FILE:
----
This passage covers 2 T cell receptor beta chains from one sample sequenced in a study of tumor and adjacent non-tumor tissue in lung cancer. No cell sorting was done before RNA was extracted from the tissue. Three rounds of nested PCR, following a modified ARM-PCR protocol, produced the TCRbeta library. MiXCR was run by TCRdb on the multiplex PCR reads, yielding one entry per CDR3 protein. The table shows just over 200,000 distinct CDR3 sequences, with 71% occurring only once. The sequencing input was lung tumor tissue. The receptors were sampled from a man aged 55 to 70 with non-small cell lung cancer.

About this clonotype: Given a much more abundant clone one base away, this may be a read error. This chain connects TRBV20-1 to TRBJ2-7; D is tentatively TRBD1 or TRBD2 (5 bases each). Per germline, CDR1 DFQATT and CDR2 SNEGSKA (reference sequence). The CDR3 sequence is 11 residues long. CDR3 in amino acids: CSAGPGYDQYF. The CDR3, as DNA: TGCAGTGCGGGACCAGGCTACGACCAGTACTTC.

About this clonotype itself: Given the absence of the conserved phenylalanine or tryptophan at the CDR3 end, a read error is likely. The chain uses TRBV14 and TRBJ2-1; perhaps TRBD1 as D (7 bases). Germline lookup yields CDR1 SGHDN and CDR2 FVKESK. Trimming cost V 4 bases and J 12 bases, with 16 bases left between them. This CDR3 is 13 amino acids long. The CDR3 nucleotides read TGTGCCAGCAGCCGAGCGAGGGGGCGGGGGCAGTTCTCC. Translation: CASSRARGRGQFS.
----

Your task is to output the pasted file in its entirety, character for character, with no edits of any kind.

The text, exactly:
This passage covers 2 T cell receptor beta chains from one sample sequenced in a study of tumor and adjacent non-tumor tissue in lung cancer. No cell sorting was done before RNA was extracted from the tissue. Three rounds of nested PCR, following a modified ARM-PCR protocol, produced the TCRbeta library. MiXCR was run by TCRdb on the multiplex PCR reads, yielding one entry per CDR3 protein. The table shows just over 200,000 distinct CDR3 sequences, with 71% occurring only once. The sequencing input was lung tumor tissue. The receptors were sampled from a man aged 55 to 70 with non-small cell lung cancer.

About this clonotype: Given a much more abundant clone one base away, this may be a read error. This chain connects TRBV20-1 to TRBJ2-7; D is tentatively TRBD1 or TRBD2 (5 bases each). Per germline, CDR1 DFQATT and CDR2 SNEGSKA (reference sequence). The CDR3 sequence is 11 residues long. CDR3 in amino acids: CSAGPGYDQYF. The CDR3, as DNA: TGCAGTGCGGGACCAGGCTACGACCAGTACTTC.

About this clonotype itself: Given the absence of the conserved phenylalanine or tryptophan at the CDR3 end, a read error is likely. The chain uses TRBV14 and TRBJ2-1; perhaps TRBD1 as D (7 bases). Germline lookup yields CDR1 SGHDN and CDR2 FVKESK. Trimming cost V 4 bases and J 12 bases, with 16 bases left between them. This CDR3 is 13 amino acids long. The CDR3 nucleotides read TGTGCCAGCAGCCGAGCGAGGGGGCGGGGGCAGTTCTCC. Translation: CASSRARGRGQFS.